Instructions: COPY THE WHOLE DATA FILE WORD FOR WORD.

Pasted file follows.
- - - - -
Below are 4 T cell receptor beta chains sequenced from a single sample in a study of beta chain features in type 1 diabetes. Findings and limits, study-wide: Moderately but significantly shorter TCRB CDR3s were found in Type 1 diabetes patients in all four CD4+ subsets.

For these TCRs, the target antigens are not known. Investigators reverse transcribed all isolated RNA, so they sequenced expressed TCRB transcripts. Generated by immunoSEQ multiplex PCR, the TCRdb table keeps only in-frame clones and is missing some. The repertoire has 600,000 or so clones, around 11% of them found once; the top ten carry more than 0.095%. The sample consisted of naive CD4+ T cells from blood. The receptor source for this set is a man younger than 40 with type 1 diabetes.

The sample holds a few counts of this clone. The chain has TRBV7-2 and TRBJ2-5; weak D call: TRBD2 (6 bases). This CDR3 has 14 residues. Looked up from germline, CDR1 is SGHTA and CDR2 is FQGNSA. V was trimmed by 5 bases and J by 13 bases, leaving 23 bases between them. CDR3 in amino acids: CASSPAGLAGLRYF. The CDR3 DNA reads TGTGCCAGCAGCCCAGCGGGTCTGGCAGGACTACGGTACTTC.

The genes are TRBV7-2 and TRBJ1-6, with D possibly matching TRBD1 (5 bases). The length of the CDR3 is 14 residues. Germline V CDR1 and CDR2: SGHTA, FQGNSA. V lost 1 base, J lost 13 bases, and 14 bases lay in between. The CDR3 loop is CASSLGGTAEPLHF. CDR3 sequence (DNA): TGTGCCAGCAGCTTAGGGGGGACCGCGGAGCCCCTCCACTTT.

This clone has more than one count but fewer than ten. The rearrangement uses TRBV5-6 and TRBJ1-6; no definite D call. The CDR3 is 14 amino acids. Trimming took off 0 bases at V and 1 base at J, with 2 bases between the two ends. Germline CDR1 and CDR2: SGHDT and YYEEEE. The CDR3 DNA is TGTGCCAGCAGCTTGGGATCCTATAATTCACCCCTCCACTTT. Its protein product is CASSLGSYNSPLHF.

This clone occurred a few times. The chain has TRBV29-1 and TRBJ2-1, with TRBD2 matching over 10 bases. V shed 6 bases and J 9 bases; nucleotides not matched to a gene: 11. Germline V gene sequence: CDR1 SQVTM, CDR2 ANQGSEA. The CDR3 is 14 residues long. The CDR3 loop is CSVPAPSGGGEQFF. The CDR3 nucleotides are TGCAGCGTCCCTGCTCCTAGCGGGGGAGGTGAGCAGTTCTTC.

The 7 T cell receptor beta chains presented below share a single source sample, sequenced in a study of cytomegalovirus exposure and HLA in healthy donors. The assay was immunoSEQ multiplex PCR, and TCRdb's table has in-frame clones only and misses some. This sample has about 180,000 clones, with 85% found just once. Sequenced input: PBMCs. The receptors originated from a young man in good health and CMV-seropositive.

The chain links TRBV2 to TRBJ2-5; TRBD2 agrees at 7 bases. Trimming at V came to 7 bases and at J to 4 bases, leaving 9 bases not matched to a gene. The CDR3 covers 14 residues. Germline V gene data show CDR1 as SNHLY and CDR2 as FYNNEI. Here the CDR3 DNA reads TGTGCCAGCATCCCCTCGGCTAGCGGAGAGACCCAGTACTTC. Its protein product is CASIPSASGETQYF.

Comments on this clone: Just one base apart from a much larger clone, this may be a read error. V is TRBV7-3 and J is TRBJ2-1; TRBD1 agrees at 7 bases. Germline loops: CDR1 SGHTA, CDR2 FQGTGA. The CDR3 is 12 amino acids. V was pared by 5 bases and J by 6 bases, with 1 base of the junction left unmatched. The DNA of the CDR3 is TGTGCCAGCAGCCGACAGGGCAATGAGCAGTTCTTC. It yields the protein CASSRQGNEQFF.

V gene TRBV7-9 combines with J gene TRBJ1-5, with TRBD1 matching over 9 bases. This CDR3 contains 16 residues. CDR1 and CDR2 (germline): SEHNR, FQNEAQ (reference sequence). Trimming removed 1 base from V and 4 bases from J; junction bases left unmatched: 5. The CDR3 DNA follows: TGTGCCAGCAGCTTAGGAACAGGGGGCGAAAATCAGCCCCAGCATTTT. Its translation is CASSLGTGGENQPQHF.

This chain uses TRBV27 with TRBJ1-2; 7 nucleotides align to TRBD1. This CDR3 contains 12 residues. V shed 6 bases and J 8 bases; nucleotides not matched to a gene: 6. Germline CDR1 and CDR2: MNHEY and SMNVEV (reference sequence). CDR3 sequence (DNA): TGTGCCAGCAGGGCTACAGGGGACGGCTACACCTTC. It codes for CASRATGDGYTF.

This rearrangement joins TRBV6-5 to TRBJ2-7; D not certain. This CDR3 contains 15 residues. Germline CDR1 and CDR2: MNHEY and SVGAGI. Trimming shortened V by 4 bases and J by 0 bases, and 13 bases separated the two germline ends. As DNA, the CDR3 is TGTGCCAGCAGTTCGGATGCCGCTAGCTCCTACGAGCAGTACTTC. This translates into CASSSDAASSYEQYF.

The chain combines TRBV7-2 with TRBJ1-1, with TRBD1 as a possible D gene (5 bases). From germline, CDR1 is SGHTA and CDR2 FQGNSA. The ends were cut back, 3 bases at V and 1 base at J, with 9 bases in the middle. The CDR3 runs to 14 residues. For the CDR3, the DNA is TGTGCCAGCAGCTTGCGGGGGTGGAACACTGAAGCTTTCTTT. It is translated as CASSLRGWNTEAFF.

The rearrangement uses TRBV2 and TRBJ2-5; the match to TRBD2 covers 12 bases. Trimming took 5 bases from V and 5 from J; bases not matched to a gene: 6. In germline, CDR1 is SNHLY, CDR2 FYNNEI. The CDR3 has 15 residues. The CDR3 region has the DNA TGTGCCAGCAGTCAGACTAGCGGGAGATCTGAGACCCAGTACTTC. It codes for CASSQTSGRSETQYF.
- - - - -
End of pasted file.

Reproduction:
Below are 4 T cell receptor beta chains sequenced from a single sample in a study of beta chain features in type 1 diabetes. Findings and limits, study-wide: Moderately but significantly shorter TCRB CDR3s were found in Type 1 diabetes patients in all four CD4+ subsets.

For these TCRs, the target antigens are not known. Investigators reverse transcribed all isolated RNA, so they sequenced expressed TCRB transcripts. Generated by immunoSEQ multiplex PCR, the TCRdb table keeps only in-frame clones and is missing some. The repertoire has 600,000 or so clones, around 11% of them found once; the top ten carry more than 0.095%. The sample consisted of naive CD4+ T cells from blood. The receptor source for this set is a man younger than 40 with type 1 diabetes.

The sample holds a few counts of this clone. The chain has TRBV7-2 and TRBJ2-5; weak D call: TRBD2 (6 bases). This CDR3 has 14 residues. Looked up from germline, CDR1 is SGHTA and CDR2 is FQGNSA. V was trimmed by 5 bases and J by 13 bases, leaving 23 bases between them. CDR3 in amino acids: CASSPAGLAGLRYF. The CDR3 DNA reads TGTGCCAGCAGCCCAGCGGGTCTGGCAGGACTACGGTACTTC.

The genes are TRBV7-2 and TRBJ1-6, with D possibly matching TRBD1 (5 bases). The length of the CDR3 is 14 residues. Germline V CDR1 and CDR2: SGHTA, FQGNSA. V lost 1 base, J lost 13 bases, and 14 bases lay in between. The CDR3 loop is CASSLGGTAEPLHF. CDR3 sequence (DNA): TGTGCCAGCAGCTTAGGGGGGACCGCGGAGCCCCTCCACTTT.

This clone has more than one count but fewer than ten. The rearrangement uses TRBV5-6 and TRBJ1-6; no definite D call. The CDR3 is 14 amino acids. Trimming took off 0 bases at V and 1 base at J, with 2 bases between the two ends. Germline CDR1 and CDR2: SGHDT and YYEEEE. The CDR3 DNA is TGTGCCAGCAGCTTGGGATCCTATAATTCACCCCTCCACTTT. Its protein product is CASSLGSYNSPLHF.

This clone occurred a few times. The chain has TRBV29-1 and TRBJ2-1, with TRBD2 matching over 10 bases. V shed 6 bases and J 9 bases; nucleotides not matched to a gene: 11. Germline V gene sequence: CDR1 SQVTM, CDR2 ANQGSEA. The CDR3 is 14 residues long. The CDR3 loop is CSVPAPSGGGEQFF. The CDR3 nucleotides are TGCAGCGTCCCTGCTCCTAGCGGGGGAGGTGAGCAGTTCTTC.

The 7 T cell receptor beta chains presented below share a single source sample, sequenced in a study of cytomegalovirus exposure and HLA in healthy donors. The assay was immunoSEQ multiplex PCR, and TCRdb's table has in-frame clones only and misses some. This sample has about 180,000 clones, with 85% found just once. Sequenced input: PBMCs. The receptors originated from a young man in good health and CMV-seropositive.

The chain links TRBV2 to TRBJ2-5; TRBD2 agrees at 7 bases. Trimming at V came to 7 bases and at J to 4 bases, leaving 9 bases not matched to a gene. The CDR3 covers 14 residues. Germline V gene data show CDR1 as SNHLY and CDR2 as FYNNEI. Here the CDR3 DNA reads TGTGCCAGCATCCCCTCGGCTAGCGGAGAGACCCAGTACTTC. Its protein product is CASIPSASGETQYF.

Comments on this clone: Just one base apart from a much larger clone, this may be a read error. V is TRBV7-3 and J is TRBJ2-1; TRBD1 agrees at 7 bases. Germline loops: CDR1 SGHTA, CDR2 FQGTGA. The CDR3 is 12 amino acids. V was pared by 5 bases and J by 6 bases, with 1 base of the junction left unmatched. The DNA of the CDR3 is TGTGCCAGCAGCCGACAGGGCAATGAGCAGTTCTTC. It yields the protein CASSRQGNEQFF.

V gene TRBV7-9 combines with J gene TRBJ1-5, with TRBD1 matching over 9 bases. This CDR3 contains 16 residues. CDR1 and CDR2 (germline): SEHNR, FQNEAQ (reference sequence). Trimming removed 1 base from V and 4 bases from J; junction bases left unmatched: 5. The CDR3 DNA follows: TGTGCCAGCAGCTTAGGAACAGGGGGCGAAAATCAGCCCCAGCATTTT. Its translation is CASSLGTGGENQPQHF.

This chain uses TRBV27 with TRBJ1-2; 7 nucleotides align to TRBD1. This CDR3 contains 12 residues. V shed 6 bases and J 8 bases; nucleotides not matched to a gene: 6. Germline CDR1 and CDR2: MNHEY and SMNVEV (reference sequence). CDR3 sequence (DNA): TGTGCCAGCAGGGCTACAGGGGACGGCTACACCTTC. It codes for CASRATGDGYTF.

This rearrangement joins TRBV6-5 to TRBJ2-7; D not certain. This CDR3 contains 15 residues. Germline CDR1 and CDR2: MNHEY and SVGAGI. Trimming shortened V by 4 bases and J by 0 bases, and 13 bases separated the two germline ends. As DNA, the CDR3 is TGTGCCAGCAGTTCGGATGCCGCTAGCTCCTACGAGCAGTACTTC. This translates into CASSSDAASSYEQYF.

The chain combines TRBV7-2 with TRBJ1-1, with TRBD1 as a possible D gene (5 bases). From germline, CDR1 is SGHTA and CDR2 FQGNSA. The ends were cut back, 3 bases at V and 1 base at J, with 9 bases in the middle. The CDR3 runs to 14 residues. For the CDR3, the DNA is TGTGCCAGCAGCTTGCGGGGGTGGAACACTGAAGCTTTCTTT. It is translated as CASSLRGWNTEAFF.

The rearrangement uses TRBV2 and TRBJ2-5; the match to TRBD2 covers 12 bases. Trimming took 5 bases from V and 5 from J; bases not matched to a gene: 6. In germline, CDR1 is SNHLY, CDR2 FYNNEI. The CDR3 has 15 residues. The CDR3 region has the DNA TGTGCCAGCAGTCAGACTAGCGGGAGATCTGAGACCCAGTACTTC. It codes for CASSQTSGRSETQYF.